What every executive should know about organizational structures in product management
In my years of speaking with organizations, one question continues to come up – how do we better align our product teams with our business and development units to drive growth. It’s a tough challenge, and one that executives try to address by deciding on whether the product management team reports to an enterprise management team, or an individual General Manager/Business Unit leader. On one hand, you can drive a corporate wide strategy and optimize development investments across your entire portfolio. On the other hand, you can get deep vertical expertise to drive change that really moves the needle for a specific business. I always compare it to an age old saying – you just don’t know what you don’t know.
And because of that, I’ve seen organizations switch between those structures, sometimes as fast as every 12 months. That’s a dizzying pace, and I don’t envy the people who have to go through that much churn and change. But like a shark, if you aren’t moving, you’re dead.
Here are some simple guidelines as you think about your organizational structure, and the benefits of each type. These examples are based on real-life situations of what I’ve seen work, and what has really made a mess of things. It’s brutal honesty, so read on only if you’re prepared to take the sugar as well as the salt.
In theory Centralized Product Management provides:
*Easy alignment with corporate strategy
*Cross product portfolio management
*Identification of market problems that affect multiple business units
*One face to the customer in terms of common UI (look, feel and interoperability).
*Elimination of costly development duplication
In reality, you can run into the following problems:
*No one is actually doing portfolio management because it’s too hard and too time consuming, or there’s simply no infrastructure in place to support it.
*Collaboration is painful, as there’s no easy way to share information across business units.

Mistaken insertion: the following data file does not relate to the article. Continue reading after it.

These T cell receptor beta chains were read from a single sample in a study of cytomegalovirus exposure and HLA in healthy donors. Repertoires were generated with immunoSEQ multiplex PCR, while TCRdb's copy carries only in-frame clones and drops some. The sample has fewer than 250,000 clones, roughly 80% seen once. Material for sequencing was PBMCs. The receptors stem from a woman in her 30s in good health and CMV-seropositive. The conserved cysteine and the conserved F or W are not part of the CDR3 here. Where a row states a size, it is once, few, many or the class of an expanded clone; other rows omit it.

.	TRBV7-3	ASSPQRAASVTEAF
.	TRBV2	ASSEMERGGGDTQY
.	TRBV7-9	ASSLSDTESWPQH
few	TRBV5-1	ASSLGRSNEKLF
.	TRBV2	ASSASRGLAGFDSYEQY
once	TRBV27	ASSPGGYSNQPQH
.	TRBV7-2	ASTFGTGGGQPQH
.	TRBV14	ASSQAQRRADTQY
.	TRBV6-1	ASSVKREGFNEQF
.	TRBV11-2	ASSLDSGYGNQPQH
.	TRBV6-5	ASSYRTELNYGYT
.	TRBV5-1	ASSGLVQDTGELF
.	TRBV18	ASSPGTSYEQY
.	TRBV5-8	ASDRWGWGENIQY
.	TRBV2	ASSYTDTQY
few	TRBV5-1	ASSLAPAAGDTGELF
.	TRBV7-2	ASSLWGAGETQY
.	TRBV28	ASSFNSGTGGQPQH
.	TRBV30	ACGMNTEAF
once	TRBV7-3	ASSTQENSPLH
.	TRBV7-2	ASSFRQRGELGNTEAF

*Political nightmare as business units that bring in the lion’s share of revenue feel they aren’t getting the attention they deserve, and simply escalate to the executive team immediately.
In theory Decentralized Product Management provides:
*True accountability for a specific line of business and deeper understanding of the Profit and Loss.
*Deep vertical knowledge and market expertise for that particular market segment.
*More ownership by individual GM’s, Presidents or BU heads for their contribution to profit.
*Superior, tailored product designs that don’t lose competitive feature differentiation due to generalization and “platformification”.
In reality, you can run into the following problems (I’ll avoid just repeating the above list in reverse):
*Product Management teams no longer feel responsible as business owners, as the GM is handling that.
*Complete disarray on everything from common market research activities, to having several “customer focus groups” target the same customer base by different PM teams.
*Lack of truly game-changing transformation for the business.
*No standard process or even the same personal capabilities across the product teams.
So in the end, I’d point out two things – don’t just centralize product management because of the capabilities of the product managers, and don’t be afraid of shaking things up as needed. The two structures are very different, and achieve very different objectives. Some just don’t make sense for a certain phase of a company – new markets, big platform needs and lots of acquisitions tend to need more centralized management, while big growth targets, very different market segments and strong business leaders can leverage decentralized product management better.
Good luck – it’s not like a McDonalds franchisee, head office may not always know what they need.
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